Now showing items 1-20 of 5292

    • Freeze Filtration: Description and Evaluation of a Method for Obtaining Samples of Liquid Phase From Frozen Solutions

      Bayer, Dirk; N/A (Medical College of Georgia, 1989-09)
      The objective of this study was to develop a method for sampling the liquid phase of frozen solutions (i.e. the remaining liquid between ice crystals and other solids) for subsequent chemical analysis in order to determine the extent of ice formation and other physical-chemical effects of freezing upon solutions. Such information could enhance the development of cryoprotective agents (CP As). which would allow the frozen long term preservation of organs for transplantation. The traditional thermometric/ calorimetric methods for the measurement of ice formation are susceptible to bias by composition change of the liquid phase caused by secondary solid phase formations (i.e. solids besides ice). They are not able to determine the nature Df such composition changes, and some changes, like that of the pH, will go unnoticed. The new method uses subatmospheric pressure to aspirate liquid phase from a cooled sample holder into a collection vial. "Freeze Filtration" has been tested on four well-established cryoprotective agents comparing measurements in this study with literature values on these chemicals. Remarkable accuracy and repeatability have been achieved. Deviations from published values depend on the cryoprotectant used, which suggests a CPA-dependent methodical difference that may be rooted in bias within the literature values. Cells and solute precipitates can be isolated along with liquid phase, and the freeze-elevated concentrations of Na+, K+, Ca2+, and H+ of a single sample have been measured. Freeze Filtration differs from the older methods by providing a simple mode of operation, low cost, the ability to determine composition changes, and the ability to serve as a physical-chemical reference during actual cryosurvival studies. It is directly demonstrated that freezing at velocities and sample sizes applicable to organ freezing can result in substantial pH changes in the liquid phase and the precipitation of solutes. The data also indicate that 1,3-butanediol is not a good cryoprotectant.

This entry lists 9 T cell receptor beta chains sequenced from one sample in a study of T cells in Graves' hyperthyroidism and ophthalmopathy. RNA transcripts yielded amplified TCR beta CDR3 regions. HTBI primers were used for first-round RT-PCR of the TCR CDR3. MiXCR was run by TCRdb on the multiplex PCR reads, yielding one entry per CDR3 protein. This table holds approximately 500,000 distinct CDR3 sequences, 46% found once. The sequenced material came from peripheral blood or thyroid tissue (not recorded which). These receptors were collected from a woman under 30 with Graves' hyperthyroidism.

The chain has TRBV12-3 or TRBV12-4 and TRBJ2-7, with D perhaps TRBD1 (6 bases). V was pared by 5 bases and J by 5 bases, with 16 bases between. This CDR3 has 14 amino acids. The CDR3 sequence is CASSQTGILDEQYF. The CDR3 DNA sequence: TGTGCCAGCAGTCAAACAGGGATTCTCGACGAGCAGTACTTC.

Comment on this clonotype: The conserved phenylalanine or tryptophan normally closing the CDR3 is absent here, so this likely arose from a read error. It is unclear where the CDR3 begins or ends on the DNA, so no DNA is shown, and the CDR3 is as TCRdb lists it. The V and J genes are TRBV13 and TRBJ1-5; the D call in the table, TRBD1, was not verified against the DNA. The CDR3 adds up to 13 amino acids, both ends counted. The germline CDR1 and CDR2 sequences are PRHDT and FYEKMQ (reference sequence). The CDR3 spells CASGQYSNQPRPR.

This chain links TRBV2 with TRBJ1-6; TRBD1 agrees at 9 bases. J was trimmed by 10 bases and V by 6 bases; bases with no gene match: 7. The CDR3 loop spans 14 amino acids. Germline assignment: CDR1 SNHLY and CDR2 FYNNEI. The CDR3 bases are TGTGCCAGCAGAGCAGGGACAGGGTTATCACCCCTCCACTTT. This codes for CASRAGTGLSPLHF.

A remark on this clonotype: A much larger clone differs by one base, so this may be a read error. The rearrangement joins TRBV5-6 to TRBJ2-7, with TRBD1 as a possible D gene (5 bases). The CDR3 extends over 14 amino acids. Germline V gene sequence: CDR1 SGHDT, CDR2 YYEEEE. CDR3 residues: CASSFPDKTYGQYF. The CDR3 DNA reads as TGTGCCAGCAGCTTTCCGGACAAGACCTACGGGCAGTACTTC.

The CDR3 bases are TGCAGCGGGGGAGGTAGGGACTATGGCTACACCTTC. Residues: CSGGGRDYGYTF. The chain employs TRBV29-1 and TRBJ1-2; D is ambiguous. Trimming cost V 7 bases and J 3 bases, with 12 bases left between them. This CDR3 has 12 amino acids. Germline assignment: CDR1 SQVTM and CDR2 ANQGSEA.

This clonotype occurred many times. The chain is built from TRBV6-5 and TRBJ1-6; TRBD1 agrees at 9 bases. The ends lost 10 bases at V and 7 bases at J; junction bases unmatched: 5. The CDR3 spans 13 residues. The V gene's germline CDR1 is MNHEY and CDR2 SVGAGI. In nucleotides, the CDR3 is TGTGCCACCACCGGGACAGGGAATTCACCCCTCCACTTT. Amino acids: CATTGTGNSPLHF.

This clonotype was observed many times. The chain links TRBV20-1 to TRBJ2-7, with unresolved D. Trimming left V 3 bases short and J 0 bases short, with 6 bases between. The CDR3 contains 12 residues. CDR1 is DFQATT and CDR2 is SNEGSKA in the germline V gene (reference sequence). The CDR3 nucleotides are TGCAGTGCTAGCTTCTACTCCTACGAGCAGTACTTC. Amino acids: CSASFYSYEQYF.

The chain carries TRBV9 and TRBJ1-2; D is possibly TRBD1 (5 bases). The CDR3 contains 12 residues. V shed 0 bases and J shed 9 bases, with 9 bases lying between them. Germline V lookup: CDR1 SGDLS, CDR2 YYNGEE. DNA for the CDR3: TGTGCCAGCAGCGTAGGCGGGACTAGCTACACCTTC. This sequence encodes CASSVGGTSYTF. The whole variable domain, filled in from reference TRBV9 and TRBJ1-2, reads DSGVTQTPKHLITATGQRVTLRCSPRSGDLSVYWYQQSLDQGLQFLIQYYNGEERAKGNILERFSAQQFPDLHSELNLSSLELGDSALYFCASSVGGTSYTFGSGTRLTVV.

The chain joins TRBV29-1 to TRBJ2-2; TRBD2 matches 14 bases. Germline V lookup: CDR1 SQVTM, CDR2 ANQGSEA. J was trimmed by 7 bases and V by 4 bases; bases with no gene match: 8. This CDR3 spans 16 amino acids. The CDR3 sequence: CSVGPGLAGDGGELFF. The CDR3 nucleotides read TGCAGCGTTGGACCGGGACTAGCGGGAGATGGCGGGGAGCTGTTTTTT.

• Mechanisms for Control of Renal Vascular Resistance in Type I Diabetes Mellitus

      Bell, Tracey D.; Department of Physiology; American Heart Association; National Institutes of Health (Medical College of Georgia, 2007-04)